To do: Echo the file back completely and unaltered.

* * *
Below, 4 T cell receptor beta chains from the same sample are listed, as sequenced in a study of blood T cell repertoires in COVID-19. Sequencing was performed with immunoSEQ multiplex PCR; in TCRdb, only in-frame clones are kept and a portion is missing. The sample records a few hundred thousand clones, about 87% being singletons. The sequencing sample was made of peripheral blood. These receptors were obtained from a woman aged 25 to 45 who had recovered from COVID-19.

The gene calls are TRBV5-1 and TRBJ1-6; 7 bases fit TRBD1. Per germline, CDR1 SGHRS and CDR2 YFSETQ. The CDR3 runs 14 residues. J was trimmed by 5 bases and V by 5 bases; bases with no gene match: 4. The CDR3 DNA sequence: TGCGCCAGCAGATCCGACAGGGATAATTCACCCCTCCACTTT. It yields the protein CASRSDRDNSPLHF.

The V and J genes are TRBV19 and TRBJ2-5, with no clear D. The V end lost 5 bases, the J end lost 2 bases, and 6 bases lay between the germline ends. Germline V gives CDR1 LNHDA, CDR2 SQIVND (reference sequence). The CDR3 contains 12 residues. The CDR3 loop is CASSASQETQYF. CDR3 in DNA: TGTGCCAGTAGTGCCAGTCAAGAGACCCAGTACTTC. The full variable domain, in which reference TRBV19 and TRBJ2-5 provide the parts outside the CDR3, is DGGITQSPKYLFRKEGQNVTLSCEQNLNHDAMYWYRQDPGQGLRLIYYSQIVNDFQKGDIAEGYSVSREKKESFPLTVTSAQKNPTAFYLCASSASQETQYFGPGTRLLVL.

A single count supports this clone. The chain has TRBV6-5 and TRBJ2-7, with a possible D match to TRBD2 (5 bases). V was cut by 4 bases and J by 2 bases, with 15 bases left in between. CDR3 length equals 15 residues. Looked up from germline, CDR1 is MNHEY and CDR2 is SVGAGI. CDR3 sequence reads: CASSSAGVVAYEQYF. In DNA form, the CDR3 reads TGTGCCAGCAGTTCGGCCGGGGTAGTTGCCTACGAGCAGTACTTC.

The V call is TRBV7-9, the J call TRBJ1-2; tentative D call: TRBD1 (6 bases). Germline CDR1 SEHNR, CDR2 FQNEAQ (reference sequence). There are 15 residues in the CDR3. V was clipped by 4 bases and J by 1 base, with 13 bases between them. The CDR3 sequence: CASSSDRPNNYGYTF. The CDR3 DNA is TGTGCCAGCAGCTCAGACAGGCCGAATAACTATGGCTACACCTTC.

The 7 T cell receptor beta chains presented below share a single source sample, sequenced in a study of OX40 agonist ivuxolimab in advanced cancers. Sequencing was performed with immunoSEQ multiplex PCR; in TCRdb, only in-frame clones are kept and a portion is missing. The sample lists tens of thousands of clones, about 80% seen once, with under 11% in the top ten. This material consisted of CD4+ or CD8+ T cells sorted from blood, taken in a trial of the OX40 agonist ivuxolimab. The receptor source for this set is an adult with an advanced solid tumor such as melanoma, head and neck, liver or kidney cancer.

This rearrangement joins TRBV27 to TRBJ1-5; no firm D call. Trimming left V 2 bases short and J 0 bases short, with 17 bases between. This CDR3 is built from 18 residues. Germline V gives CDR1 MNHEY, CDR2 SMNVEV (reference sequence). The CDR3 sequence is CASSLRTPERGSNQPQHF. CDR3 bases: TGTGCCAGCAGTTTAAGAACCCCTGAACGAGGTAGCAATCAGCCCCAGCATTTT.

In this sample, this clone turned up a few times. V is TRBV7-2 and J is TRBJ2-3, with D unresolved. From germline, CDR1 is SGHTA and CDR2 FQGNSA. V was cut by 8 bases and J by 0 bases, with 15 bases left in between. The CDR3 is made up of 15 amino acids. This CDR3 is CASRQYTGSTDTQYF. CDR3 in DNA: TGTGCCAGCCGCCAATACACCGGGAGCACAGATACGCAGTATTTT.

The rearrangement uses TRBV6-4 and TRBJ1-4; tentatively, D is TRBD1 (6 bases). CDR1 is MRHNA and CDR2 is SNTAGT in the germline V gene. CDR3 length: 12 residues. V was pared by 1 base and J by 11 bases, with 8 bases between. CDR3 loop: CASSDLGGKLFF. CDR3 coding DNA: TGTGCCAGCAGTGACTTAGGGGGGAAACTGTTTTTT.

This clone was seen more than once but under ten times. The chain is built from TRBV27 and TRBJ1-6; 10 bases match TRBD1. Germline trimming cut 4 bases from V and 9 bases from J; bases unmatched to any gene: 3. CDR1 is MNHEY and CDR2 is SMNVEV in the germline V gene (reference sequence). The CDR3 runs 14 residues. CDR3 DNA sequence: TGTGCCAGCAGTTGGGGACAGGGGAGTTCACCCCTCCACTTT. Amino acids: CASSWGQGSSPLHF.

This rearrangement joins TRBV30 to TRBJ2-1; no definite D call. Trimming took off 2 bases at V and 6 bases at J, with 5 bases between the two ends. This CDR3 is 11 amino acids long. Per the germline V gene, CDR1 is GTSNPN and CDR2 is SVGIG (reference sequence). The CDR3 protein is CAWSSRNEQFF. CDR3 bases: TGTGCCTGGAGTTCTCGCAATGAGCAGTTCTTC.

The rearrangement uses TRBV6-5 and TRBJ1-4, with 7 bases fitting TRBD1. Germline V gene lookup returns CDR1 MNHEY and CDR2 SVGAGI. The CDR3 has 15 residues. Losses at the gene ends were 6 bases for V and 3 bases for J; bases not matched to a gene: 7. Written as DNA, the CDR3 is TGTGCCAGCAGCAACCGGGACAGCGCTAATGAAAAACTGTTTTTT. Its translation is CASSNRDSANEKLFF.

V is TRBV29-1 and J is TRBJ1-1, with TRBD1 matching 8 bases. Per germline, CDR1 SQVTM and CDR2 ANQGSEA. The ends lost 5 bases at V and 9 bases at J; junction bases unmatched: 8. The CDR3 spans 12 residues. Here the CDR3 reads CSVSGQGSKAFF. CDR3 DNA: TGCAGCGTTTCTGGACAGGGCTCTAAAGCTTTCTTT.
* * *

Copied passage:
Below, 4 T cell receptor beta chains from the same sample are listed, as sequenced in a study of blood T cell repertoires in COVID-19. Sequencing was performed with immunoSEQ multiplex PCR; in TCRdb, only in-frame clones are kept and a portion is missing. The sample records a few hundred thousand clones, about 87% being singletons. The sequencing sample was made of peripheral blood. These receptors were obtained from a woman aged 25 to 45 who had recovered from COVID-19.

The gene calls are TRBV5-1 and TRBJ1-6; 7 bases fit TRBD1. Per germline, CDR1 SGHRS and CDR2 YFSETQ. The CDR3 runs 14 residues. J was trimmed by 5 bases and V by 5 bases; bases with no gene match: 4. The CDR3 DNA sequence: TGCGCCAGCAGATCCGACAGGGATAATTCACCCCTCCACTTT. It yields the protein CASRSDRDNSPLHF.

The V and J genes are TRBV19 and TRBJ2-5, with no clear D. The V end lost 5 bases, the J end lost 2 bases, and 6 bases lay between the germline ends. Germline V gives CDR1 LNHDA, CDR2 SQIVND (reference sequence). The CDR3 contains 12 residues. The CDR3 loop is CASSASQETQYF. CDR3 in DNA: TGTGCCAGTAGTGCCAGTCAAGAGACCCAGTACTTC. The full variable domain, in which reference TRBV19 and TRBJ2-5 provide the parts outside the CDR3, is DGGITQSPKYLFRKEGQNVTLSCEQNLNHDAMYWYRQDPGQGLRLIYYSQIVNDFQKGDIAEGYSVSREKKESFPLTVTSAQKNPTAFYLCASSASQETQYFGPGTRLLVL.

A single count supports this clone. The chain has TRBV6-5 and TRBJ2-7, with a possible D match to TRBD2 (5 bases). V was cut by 4 bases and J by 2 bases, with 15 bases left in between. CDR3 length equals 15 residues. Looked up from germline, CDR1 is MNHEY and CDR2 is SVGAGI. CDR3 sequence reads: CASSSAGVVAYEQYF. In DNA form, the CDR3 reads TGTGCCAGCAGTTCGGCCGGGGTAGTTGCCTACGAGCAGTACTTC.

The V call is TRBV7-9, the J call TRBJ1-2; tentative D call: TRBD1 (6 bases). Germline CDR1 SEHNR, CDR2 FQNEAQ (reference sequence). There are 15 residues in the CDR3. V was clipped by 4 bases and J by 1 base, with 13 bases between them. The CDR3 sequence: CASSSDRPNNYGYTF. The CDR3 DNA is TGTGCCAGCAGCTCAGACAGGCCGAATAACTATGGCTACACCTTC.

The 7 T cell receptor beta chains presented below share a single source sample, sequenced in a study of OX40 agonist ivuxolimab in advanced cancers. Sequencing was performed with immunoSEQ multiplex PCR; in TCRdb, only in-frame clones are kept and a portion is missing. The sample lists tens of thousands of clones, about 80% seen once, with under 11% in the top ten. This material consisted of CD4+ or CD8+ T cells sorted from blood, taken in a trial of the OX40 agonist ivuxolimab. The receptor source for this set is an adult with an advanced solid tumor such as melanoma, head and neck, liver or kidney cancer.

This rearrangement joins TRBV27 to TRBJ1-5; no firm D call. Trimming left V 2 bases short and J 0 bases short, with 17 bases between. This CDR3 is built from 18 residues. Germline V gives CDR1 MNHEY, CDR2 SMNVEV (reference sequence). The CDR3 sequence is CASSLRTPERGSNQPQHF. CDR3 bases: TGTGCCAGCAGTTTAAGAACCCCTGAACGAGGTAGCAATCAGCCCCAGCATTTT.

In this sample, this clone turned up a few times. V is TRBV7-2 and J is TRBJ2-3, with D unresolved. From germline, CDR1 is SGHTA and CDR2 FQGNSA. V was cut by 8 bases and J by 0 bases, with 15 bases left in between. The CDR3 is made up of 15 amino acids. This CDR3 is CASRQYTGSTDTQYF. CDR3 in DNA: TGTGCCAGCCGCCAATACACCGGGAGCACAGATACGCAGTATTTT.

The rearrangement uses TRBV6-4 and TRBJ1-4; tentatively, D is TRBD1 (6 bases). CDR1 is MRHNA and CDR2 is SNTAGT in the germline V gene. CDR3 length: 12 residues. V was pared by 1 base and J by 11 bases, with 8 bases between. CDR3 loop: CASSDLGGKLFF. CDR3 coding DNA: TGTGCCAGCAGTGACTTAGGGGGGAAACTGTTTTTT.

This clone was seen more than once but under ten times. The chain is built from TRBV27 and TRBJ1-6; 10 bases match TRBD1. Germline trimming cut 4 bases from V and 9 bases from J; bases unmatched to any gene: 3. CDR1 is MNHEY and CDR2 is SMNVEV in the germline V gene (reference sequence). The CDR3 runs 14 residues. CDR3 DNA sequence: TGTGCCAGCAGTTGGGGACAGGGGAGTTCACCCCTCCACTTT. Amino acids: CASSWGQGSSPLHF.

This rearrangement joins TRBV30 to TRBJ2-1; no definite D call. Trimming took off 2 bases at V and 6 bases at J, with 5 bases between the two ends. This CDR3 is 11 amino acids long. Per the germline V gene, CDR1 is GTSNPN and CDR2 is SVGIG (reference sequence). The CDR3 protein is CAWSSRNEQFF. CDR3 bases: TGTGCCTGGAGTTCTCGCAATGAGCAGTTCTTC.

The rearrangement uses TRBV6-5 and TRBJ1-4, with 7 bases fitting TRBD1. Germline V gene lookup returns CDR1 MNHEY and CDR2 SVGAGI. The CDR3 has 15 residues. Losses at the gene ends were 6 bases for V and 3 bases for J; bases not matched to a gene: 7. Written as DNA, the CDR3 is TGTGCCAGCAGCAACCGGGACAGCGCTAATGAAAAACTGTTTTTT. Its translation is CASSNRDSANEKLFF.

V is TRBV29-1 and J is TRBJ1-1, with TRBD1 matching 8 bases. Per germline, CDR1 SQVTM and CDR2 ANQGSEA. The ends lost 5 bases at V and 9 bases at J; junction bases unmatched: 8. The CDR3 spans 12 residues. Here the CDR3 reads CSVSGQGSKAFF. CDR3 DNA: TGCAGCGTTTCTGGACAGGGCTCTAAAGCTTTCTTT.